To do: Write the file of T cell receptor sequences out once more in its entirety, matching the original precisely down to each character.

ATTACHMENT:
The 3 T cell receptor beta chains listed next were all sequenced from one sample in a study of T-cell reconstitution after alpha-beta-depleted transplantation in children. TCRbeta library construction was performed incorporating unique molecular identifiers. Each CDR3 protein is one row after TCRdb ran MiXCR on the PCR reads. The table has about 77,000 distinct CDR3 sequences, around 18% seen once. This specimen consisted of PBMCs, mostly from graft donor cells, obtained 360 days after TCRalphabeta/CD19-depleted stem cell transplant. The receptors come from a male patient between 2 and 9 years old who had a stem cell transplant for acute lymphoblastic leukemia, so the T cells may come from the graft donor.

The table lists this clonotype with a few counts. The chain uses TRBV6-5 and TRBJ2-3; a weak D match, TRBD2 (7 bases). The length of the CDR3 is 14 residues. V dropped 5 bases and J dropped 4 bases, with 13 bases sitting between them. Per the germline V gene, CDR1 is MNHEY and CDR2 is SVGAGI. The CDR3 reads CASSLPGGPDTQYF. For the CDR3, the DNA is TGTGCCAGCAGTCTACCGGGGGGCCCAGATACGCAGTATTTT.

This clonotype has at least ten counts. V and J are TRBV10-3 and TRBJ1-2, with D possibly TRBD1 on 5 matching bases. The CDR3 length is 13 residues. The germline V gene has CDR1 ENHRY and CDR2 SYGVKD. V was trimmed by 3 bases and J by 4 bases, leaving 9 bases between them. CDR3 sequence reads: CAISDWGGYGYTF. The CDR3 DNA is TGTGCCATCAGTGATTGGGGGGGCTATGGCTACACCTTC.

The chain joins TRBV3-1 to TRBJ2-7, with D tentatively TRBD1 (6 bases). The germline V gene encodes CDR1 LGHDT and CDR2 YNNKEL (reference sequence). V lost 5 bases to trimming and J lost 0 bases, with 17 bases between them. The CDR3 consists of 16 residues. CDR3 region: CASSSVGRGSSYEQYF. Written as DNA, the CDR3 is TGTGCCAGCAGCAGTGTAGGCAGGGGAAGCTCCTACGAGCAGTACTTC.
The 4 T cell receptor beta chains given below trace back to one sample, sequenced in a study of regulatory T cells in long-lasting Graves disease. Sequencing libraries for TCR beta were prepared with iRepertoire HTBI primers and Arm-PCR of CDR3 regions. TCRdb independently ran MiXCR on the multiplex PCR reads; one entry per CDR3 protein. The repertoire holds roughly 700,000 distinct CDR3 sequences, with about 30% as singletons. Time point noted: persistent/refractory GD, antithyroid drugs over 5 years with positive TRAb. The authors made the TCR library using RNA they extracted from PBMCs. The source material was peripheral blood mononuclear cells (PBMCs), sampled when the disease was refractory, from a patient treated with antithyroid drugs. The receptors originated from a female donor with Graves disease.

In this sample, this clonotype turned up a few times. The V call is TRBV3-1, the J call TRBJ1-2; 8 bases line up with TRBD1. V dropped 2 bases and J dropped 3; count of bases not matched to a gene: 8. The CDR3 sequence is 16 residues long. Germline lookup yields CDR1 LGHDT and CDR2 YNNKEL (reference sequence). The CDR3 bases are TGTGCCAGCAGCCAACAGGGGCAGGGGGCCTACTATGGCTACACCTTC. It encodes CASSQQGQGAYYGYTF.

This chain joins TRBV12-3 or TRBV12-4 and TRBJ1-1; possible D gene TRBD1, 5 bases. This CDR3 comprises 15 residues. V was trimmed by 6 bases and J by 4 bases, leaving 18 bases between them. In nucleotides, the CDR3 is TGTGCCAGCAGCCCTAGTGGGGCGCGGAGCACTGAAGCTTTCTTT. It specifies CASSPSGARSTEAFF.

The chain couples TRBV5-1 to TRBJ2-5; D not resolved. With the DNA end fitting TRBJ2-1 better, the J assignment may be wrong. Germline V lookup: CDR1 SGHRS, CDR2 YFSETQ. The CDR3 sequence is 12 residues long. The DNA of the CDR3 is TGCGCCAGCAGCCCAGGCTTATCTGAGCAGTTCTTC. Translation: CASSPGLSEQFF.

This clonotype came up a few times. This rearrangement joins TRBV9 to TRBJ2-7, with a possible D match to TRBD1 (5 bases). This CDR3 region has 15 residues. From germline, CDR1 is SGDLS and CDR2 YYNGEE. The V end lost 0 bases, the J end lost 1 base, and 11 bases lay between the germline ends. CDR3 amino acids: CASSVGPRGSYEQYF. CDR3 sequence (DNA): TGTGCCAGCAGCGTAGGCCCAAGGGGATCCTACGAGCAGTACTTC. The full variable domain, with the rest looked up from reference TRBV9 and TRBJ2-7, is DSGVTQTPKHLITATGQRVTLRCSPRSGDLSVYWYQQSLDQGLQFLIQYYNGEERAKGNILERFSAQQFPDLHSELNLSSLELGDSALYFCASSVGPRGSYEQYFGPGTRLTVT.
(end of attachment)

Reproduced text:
The 3 T cell receptor beta chains listed next were all sequenced from one sample in a study of T-cell reconstitution after alpha-beta-depleted transplantation in children. TCRbeta library construction was performed incorporating unique molecular identifiers. Each CDR3 protein is one row after TCRdb ran MiXCR on the PCR reads. The table has about 77,000 distinct CDR3 sequences, around 18% seen once. This specimen consisted of PBMCs, mostly from graft donor cells, obtained 360 days after TCRalphabeta/CD19-depleted stem cell transplant. The receptors come from a male patient between 2 and 9 years old who had a stem cell transplant for acute lymphoblastic leukemia, so the T cells may come from the graft donor.

The table lists this clonotype with a few counts. The chain uses TRBV6-5 and TRBJ2-3; a weak D match, TRBD2 (7 bases). The length of the CDR3 is 14 residues. V dropped 5 bases and J dropped 4 bases, with 13 bases sitting between them. Per the germline V gene, CDR1 is MNHEY and CDR2 is SVGAGI. The CDR3 reads CASSLPGGPDTQYF. For the CDR3, the DNA is TGTGCCAGCAGTCTACCGGGGGGCCCAGATACGCAGTATTTT.

This clonotype has at least ten counts. V and J are TRBV10-3 and TRBJ1-2, with D possibly TRBD1 on 5 matching bases. The CDR3 length is 13 residues. The germline V gene has CDR1 ENHRY and CDR2 SYGVKD. V was trimmed by 3 bases and J by 4 bases, leaving 9 bases between them. CDR3 sequence reads: CAISDWGGYGYTF. The CDR3 DNA is TGTGCCATCAGTGATTGGGGGGGCTATGGCTACACCTTC.

The chain joins TRBV3-1 to TRBJ2-7, with D tentatively TRBD1 (6 bases). The germline V gene encodes CDR1 LGHDT and CDR2 YNNKEL (reference sequence). V lost 5 bases to trimming and J lost 0 bases, with 17 bases between them. The CDR3 consists of 16 residues. CDR3 region: CASSSVGRGSSYEQYF. Written as DNA, the CDR3 is TGTGCCAGCAGCAGTGTAGGCAGGGGAAGCTCCTACGAGCAGTACTTC.
The 4 T cell receptor beta chains given below trace back to one sample, sequenced in a study of regulatory T cells in long-lasting Graves disease. Sequencing libraries for TCR beta were prepared with iRepertoire HTBI primers and Arm-PCR of CDR3 regions. TCRdb independently ran MiXCR on the multiplex PCR reads; one entry per CDR3 protein. The repertoire holds roughly 700,000 distinct CDR3 sequences, with about 30% as singletons. Time point noted: persistent/refractory GD, antithyroid drugs over 5 years with positive TRAb. The authors made the TCR library using RNA they extracted from PBMCs. The source material was peripheral blood mononuclear cells (PBMCs), sampled when the disease was refractory, from a patient treated with antithyroid drugs. The receptors originated from a female donor with Graves disease.

In this sample, this clonotype turned up a few times. The V call is TRBV3-1, the J call TRBJ1-2; 8 bases line up with TRBD1. V dropped 2 bases and J dropped 3; count of bases not matched to a gene: 8. The CDR3 sequence is 16 residues long. Germline lookup yields CDR1 LGHDT and CDR2 YNNKEL (reference sequence). The CDR3 bases are TGTGCCAGCAGCCAACAGGGGCAGGGGGCCTACTATGGCTACACCTTC. It encodes CASSQQGQGAYYGYTF.

This chain joins TRBV12-3 or TRBV12-4 and TRBJ1-1; possible D gene TRBD1, 5 bases. This CDR3 comprises 15 residues. V was trimmed by 6 bases and J by 4 bases, leaving 18 bases between them. In nucleotides, the CDR3 is TGTGCCAGCAGCCCTAGTGGGGCGCGGAGCACTGAAGCTTTCTTT. It specifies CASSPSGARSTEAFF.

The chain couples TRBV5-1 to TRBJ2-5; D not resolved. With the DNA end fitting TRBJ2-1 better, the J assignment may be wrong. Germline V lookup: CDR1 SGHRS, CDR2 YFSETQ. The CDR3 sequence is 12 residues long. The DNA of the CDR3 is TGCGCCAGCAGCCCAGGCTTATCTGAGCAGTTCTTC. Translation: CASSPGLSEQFF.

This clonotype came up a few times. This rearrangement joins TRBV9 to TRBJ2-7, with a possible D match to TRBD1 (5 bases). This CDR3 region has 15 residues. From germline, CDR1 is SGDLS and CDR2 YYNGEE. The V end lost 0 bases, the J end lost 1 base, and 11 bases lay between the germline ends. CDR3 amino acids: CASSVGPRGSYEQYF. CDR3 sequence (DNA): TGTGCCAGCAGCGTAGGCCCAAGGGGATCCTACGAGCAGTACTTC. The full variable domain, with the rest looked up from reference TRBV9 and TRBJ2-7, is DSGVTQTPKHLITATGQRVTLRCSPRSGDLSVYWYQQSLDQGLQFLIQYYNGEERAKGNILERFSAQQFPDLHSELNLSSLELGDSALYFCASSVGPRGSYEQYFGPGTRLTVT.